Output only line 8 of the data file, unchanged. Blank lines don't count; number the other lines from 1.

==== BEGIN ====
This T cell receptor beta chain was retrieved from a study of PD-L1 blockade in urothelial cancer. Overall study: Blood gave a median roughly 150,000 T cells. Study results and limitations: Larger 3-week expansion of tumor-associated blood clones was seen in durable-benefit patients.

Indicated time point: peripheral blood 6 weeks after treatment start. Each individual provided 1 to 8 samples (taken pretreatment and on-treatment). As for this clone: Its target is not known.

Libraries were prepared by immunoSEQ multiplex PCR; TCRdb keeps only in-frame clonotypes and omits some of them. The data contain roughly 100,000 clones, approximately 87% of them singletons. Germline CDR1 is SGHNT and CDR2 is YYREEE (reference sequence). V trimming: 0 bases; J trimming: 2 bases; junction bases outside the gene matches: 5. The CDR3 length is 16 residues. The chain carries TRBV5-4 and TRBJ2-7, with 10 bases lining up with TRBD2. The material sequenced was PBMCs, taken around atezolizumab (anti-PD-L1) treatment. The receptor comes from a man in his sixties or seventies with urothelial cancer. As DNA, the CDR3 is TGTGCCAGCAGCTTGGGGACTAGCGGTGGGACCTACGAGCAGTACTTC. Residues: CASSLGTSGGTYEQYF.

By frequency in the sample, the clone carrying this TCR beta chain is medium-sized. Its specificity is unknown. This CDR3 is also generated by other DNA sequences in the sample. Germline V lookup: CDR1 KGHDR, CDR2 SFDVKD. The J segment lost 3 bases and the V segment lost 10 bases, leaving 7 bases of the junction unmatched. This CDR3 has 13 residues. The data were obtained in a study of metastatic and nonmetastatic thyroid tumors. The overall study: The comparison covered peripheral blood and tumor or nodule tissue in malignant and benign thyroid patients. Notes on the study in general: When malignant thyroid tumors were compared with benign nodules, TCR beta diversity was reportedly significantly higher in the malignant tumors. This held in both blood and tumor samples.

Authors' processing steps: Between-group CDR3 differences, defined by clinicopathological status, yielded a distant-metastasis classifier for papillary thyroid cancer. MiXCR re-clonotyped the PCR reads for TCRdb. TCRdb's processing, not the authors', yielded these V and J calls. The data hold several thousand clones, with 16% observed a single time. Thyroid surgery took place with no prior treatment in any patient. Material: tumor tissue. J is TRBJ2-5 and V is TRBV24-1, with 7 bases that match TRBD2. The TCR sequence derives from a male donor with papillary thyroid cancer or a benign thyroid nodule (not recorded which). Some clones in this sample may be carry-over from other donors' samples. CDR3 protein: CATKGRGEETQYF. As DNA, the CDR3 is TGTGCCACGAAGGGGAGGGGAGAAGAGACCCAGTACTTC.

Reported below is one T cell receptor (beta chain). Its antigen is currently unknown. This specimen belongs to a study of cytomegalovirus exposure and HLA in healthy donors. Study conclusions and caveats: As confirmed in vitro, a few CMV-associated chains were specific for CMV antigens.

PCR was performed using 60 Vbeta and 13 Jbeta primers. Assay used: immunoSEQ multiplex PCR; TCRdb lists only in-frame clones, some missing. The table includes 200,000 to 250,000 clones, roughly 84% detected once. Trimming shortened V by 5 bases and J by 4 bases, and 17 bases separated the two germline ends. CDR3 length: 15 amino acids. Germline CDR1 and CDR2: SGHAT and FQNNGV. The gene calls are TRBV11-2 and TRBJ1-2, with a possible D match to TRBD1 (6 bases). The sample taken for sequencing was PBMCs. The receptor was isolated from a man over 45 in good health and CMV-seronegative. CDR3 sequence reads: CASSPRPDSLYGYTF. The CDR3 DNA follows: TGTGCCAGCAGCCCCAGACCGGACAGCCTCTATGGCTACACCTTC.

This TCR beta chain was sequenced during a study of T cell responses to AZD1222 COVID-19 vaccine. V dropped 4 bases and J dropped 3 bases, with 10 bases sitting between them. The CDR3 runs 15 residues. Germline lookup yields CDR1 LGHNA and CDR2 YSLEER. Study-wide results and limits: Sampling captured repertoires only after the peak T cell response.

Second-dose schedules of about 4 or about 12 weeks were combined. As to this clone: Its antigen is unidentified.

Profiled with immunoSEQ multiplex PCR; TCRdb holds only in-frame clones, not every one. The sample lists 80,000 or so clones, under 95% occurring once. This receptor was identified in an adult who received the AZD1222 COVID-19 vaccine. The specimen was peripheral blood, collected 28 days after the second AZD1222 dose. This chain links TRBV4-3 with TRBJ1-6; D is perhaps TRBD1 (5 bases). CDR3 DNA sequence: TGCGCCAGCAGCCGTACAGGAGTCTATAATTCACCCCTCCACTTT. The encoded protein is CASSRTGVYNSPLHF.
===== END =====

This TCR beta chain was sequenced during a study of T cell responses to AZD1222 COVID-19 vaccine. V dropped 4 bases and J dropped 3 bases, with 10 bases sitting between them. The CDR3 runs 15 residues. Germline lookup yields CDR1 LGHNA and CDR2 YSLEER. Study-wide results and limits: Sampling captured repertoires only after the peak T cell response.